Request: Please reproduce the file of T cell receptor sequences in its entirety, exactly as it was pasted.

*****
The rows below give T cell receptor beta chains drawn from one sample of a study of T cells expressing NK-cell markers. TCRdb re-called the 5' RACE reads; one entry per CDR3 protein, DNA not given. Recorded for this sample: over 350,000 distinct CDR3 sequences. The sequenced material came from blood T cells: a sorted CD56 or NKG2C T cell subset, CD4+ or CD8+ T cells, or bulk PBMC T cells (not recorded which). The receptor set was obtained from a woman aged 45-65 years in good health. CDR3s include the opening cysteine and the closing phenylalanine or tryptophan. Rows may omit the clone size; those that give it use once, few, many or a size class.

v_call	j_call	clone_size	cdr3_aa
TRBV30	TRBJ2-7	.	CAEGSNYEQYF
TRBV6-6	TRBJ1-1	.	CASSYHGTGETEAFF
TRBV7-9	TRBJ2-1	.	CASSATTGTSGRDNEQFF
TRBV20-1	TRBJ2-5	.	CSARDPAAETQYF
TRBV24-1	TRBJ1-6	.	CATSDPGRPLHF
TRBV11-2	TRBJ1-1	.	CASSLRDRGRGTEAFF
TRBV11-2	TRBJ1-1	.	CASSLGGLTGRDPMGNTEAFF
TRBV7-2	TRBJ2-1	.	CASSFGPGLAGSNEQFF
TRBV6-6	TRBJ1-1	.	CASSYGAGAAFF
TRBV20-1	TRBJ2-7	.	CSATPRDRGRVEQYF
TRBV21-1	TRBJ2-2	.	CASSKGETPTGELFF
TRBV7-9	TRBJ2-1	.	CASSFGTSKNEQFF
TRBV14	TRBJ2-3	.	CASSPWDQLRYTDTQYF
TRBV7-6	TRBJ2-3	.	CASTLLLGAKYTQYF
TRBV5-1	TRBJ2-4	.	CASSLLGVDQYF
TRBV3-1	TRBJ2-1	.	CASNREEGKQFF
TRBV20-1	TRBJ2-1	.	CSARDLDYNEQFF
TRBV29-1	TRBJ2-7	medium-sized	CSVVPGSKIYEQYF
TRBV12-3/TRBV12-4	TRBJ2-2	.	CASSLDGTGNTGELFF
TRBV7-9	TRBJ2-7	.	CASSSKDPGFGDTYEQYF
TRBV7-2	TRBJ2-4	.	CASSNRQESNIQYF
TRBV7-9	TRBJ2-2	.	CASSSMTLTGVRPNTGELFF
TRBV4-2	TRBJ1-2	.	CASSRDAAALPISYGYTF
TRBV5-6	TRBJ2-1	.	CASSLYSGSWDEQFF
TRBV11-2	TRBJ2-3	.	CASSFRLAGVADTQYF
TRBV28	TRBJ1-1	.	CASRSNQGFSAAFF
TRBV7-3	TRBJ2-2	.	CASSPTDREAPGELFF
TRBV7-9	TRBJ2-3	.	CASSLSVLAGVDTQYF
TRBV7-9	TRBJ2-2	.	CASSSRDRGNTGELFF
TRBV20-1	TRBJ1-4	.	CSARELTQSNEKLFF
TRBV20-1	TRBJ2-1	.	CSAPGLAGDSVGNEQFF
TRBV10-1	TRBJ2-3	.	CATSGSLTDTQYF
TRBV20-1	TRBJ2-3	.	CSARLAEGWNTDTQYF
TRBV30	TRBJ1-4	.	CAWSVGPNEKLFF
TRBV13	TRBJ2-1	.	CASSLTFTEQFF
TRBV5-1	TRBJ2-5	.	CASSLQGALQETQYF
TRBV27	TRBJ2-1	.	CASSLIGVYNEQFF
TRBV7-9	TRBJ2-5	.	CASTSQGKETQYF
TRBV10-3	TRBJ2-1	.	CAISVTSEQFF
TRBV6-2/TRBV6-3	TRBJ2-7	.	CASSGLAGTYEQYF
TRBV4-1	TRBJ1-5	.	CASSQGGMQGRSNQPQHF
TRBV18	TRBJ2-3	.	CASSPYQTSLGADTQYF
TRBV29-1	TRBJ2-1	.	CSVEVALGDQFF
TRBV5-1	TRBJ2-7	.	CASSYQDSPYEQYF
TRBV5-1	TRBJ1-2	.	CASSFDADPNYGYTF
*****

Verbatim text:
The rows below give T cell receptor beta chains drawn from one sample of a study of T cells expressing NK-cell markers. TCRdb re-called the 5' RACE reads; one entry per CDR3 protein, DNA not given. Recorded for this sample: over 350,000 distinct CDR3 sequences. The sequenced material came from blood T cells: a sorted CD56 or NKG2C T cell subset, CD4+ or CD8+ T cells, or bulk PBMC T cells (not recorded which). The receptor set was obtained from a woman aged 45-65 years in good health. CDR3s include the opening cysteine and the closing phenylalanine or tryptophan. Rows may omit the clone size; those that give it use once, few, many or a size class.

v_call	j_call	clone_size	cdr3_aa
TRBV30	TRBJ2-7	.	CAEGSNYEQYF
TRBV6-6	TRBJ1-1	.	CASSYHGTGETEAFF
TRBV7-9	TRBJ2-1	.	CASSATTGTSGRDNEQFF
TRBV20-1	TRBJ2-5	.	CSARDPAAETQYF
TRBV24-1	TRBJ1-6	.	CATSDPGRPLHF
TRBV11-2	TRBJ1-1	.	CASSLRDRGRGTEAFF
TRBV11-2	TRBJ1-1	.	CASSLGGLTGRDPMGNTEAFF
TRBV7-2	TRBJ2-1	.	CASSFGPGLAGSNEQFF
TRBV6-6	TRBJ1-1	.	CASSYGAGAAFF
TRBV20-1	TRBJ2-7	.	CSATPRDRGRVEQYF
TRBV21-1	TRBJ2-2	.	CASSKGETPTGELFF
TRBV7-9	TRBJ2-1	.	CASSFGTSKNEQFF
TRBV14	TRBJ2-3	.	CASSPWDQLRYTDTQYF
TRBV7-6	TRBJ2-3	.	CASTLLLGAKYTQYF
TRBV5-1	TRBJ2-4	.	CASSLLGVDQYF
TRBV3-1	TRBJ2-1	.	CASNREEGKQFF
TRBV20-1	TRBJ2-1	.	CSARDLDYNEQFF
TRBV29-1	TRBJ2-7	medium-sized	CSVVPGSKIYEQYF
TRBV12-3/TRBV12-4	TRBJ2-2	.	CASSLDGTGNTGELFF
TRBV7-9	TRBJ2-7	.	CASSSKDPGFGDTYEQYF
TRBV7-2	TRBJ2-4	.	CASSNRQESNIQYF
TRBV7-9	TRBJ2-2	.	CASSSMTLTGVRPNTGELFF
TRBV4-2	TRBJ1-2	.	CASSRDAAALPISYGYTF
TRBV5-6	TRBJ2-1	.	CASSLYSGSWDEQFF
TRBV11-2	TRBJ2-3	.	CASSFRLAGVADTQYF
TRBV28	TRBJ1-1	.	CASRSNQGFSAAFF
TRBV7-3	TRBJ2-2	.	CASSPTDREAPGELFF
TRBV7-9	TRBJ2-3	.	CASSLSVLAGVDTQYF
TRBV7-9	TRBJ2-2	.	CASSSRDRGNTGELFF
TRBV20-1	TRBJ1-4	.	CSARELTQSNEKLFF
TRBV20-1	TRBJ2-1	.	CSAPGLAGDSVGNEQFF
TRBV10-1	TRBJ2-3	.	CATSGSLTDTQYF
TRBV20-1	TRBJ2-3	.	CSARLAEGWNTDTQYF
TRBV30	TRBJ1-4	.	CAWSVGPNEKLFF
TRBV13	TRBJ2-1	.	CASSLTFTEQFF
TRBV5-1	TRBJ2-5	.	CASSLQGALQETQYF
TRBV27	TRBJ2-1	.	CASSLIGVYNEQFF
TRBV7-9	TRBJ2-5	.	CASTSQGKETQYF
TRBV10-3	TRBJ2-1	.	CAISVTSEQFF
TRBV6-2/TRBV6-3	TRBJ2-7	.	CASSGLAGTYEQYF
TRBV4-1	TRBJ1-5	.	CASSQGGMQGRSNQPQHF
TRBV18	TRBJ2-3	.	CASSPYQTSLGADTQYF
TRBV29-1	TRBJ2-1	.	CSVEVALGDQFF
TRBV5-1	TRBJ2-7	.	CASSYQDSPYEQYF
TRBV5-1	TRBJ1-2	.	CASSFDADPNYGYTF